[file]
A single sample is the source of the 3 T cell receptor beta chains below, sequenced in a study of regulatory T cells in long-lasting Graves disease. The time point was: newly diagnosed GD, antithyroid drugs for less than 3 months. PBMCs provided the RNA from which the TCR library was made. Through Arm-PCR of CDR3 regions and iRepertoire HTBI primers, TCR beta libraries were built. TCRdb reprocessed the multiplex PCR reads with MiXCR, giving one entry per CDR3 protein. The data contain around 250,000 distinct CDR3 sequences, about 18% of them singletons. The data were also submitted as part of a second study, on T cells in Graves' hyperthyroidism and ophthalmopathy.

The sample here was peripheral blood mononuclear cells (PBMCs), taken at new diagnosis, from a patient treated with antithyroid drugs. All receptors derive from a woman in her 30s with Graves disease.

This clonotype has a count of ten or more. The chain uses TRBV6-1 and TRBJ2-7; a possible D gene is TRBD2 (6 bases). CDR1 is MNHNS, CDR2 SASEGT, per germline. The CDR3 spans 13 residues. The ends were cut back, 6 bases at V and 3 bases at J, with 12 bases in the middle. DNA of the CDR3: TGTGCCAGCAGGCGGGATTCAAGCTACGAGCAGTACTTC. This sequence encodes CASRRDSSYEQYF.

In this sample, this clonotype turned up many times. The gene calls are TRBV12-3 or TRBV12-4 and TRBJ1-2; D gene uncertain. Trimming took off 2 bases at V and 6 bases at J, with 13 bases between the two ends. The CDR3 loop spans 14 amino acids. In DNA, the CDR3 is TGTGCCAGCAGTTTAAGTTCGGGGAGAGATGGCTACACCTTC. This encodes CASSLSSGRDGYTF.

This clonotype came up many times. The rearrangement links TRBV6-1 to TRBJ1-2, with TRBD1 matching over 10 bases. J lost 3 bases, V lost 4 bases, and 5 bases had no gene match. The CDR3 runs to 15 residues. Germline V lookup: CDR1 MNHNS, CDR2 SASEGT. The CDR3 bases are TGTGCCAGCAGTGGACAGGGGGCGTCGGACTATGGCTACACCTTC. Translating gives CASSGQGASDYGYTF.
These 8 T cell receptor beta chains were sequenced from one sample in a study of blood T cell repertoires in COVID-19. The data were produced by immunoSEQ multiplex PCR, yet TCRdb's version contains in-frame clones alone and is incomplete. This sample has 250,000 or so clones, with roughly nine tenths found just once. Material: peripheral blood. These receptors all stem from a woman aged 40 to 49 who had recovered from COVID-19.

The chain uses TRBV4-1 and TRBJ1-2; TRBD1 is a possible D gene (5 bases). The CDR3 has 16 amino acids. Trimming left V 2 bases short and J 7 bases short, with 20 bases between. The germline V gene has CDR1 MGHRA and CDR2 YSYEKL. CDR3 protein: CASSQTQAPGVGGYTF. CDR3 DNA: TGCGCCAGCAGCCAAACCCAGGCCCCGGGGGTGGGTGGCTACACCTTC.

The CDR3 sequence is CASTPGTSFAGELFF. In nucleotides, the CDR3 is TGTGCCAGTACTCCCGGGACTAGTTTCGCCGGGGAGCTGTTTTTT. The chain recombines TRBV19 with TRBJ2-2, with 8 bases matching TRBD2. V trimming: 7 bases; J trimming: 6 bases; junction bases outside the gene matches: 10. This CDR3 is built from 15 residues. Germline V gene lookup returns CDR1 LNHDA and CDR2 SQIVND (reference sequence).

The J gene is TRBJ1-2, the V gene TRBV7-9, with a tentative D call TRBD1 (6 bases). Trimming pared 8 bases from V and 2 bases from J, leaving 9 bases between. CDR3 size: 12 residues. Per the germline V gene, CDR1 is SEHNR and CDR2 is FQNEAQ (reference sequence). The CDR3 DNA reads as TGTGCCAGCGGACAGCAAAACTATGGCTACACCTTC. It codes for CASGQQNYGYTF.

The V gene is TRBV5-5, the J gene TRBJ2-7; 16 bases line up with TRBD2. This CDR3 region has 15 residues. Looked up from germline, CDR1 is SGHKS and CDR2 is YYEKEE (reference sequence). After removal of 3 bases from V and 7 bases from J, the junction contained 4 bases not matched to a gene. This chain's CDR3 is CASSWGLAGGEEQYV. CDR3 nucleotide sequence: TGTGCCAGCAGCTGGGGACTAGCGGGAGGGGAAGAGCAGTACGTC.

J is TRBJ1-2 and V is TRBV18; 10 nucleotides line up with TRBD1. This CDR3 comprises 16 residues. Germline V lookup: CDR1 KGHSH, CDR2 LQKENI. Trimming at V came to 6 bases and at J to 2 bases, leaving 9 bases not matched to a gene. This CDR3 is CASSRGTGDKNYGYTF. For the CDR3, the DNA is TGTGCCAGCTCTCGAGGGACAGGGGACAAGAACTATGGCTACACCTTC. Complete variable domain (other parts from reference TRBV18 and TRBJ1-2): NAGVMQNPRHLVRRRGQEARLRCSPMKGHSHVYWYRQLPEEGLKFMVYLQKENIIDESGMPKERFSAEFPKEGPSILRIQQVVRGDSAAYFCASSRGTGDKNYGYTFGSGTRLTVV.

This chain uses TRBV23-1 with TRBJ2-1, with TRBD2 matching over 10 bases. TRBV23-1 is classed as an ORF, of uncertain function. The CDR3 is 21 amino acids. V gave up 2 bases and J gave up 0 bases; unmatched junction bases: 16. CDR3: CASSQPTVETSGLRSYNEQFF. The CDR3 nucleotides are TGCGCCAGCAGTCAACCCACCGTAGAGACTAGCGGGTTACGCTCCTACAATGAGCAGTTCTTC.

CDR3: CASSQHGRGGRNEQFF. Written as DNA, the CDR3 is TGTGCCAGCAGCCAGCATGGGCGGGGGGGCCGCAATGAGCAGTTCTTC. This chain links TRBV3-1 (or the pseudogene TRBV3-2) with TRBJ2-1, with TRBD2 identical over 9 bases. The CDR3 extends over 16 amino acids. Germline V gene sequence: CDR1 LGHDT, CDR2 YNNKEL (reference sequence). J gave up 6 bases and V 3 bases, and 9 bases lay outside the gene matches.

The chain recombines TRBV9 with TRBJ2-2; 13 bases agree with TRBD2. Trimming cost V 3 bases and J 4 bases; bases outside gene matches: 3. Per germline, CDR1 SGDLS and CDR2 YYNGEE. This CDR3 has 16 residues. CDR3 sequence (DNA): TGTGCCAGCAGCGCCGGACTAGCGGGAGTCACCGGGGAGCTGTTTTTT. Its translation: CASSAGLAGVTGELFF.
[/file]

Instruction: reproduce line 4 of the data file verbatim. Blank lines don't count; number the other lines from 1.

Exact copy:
In this sample, this clonotype turned up many times. The gene calls are TRBV12-3 or TRBV12-4 and TRBJ1-2; D gene uncertain. Trimming took off 2 bases at V and 6 bases at J, with 13 bases between the two ends. The CDR3 loop spans 14 amino acids. In DNA, the CDR3 is TGTGCCAGCAGTTTAAGTTCGGGGAGAGATGGCTACACCTTC. This encodes CASSLSSGRDGYTF.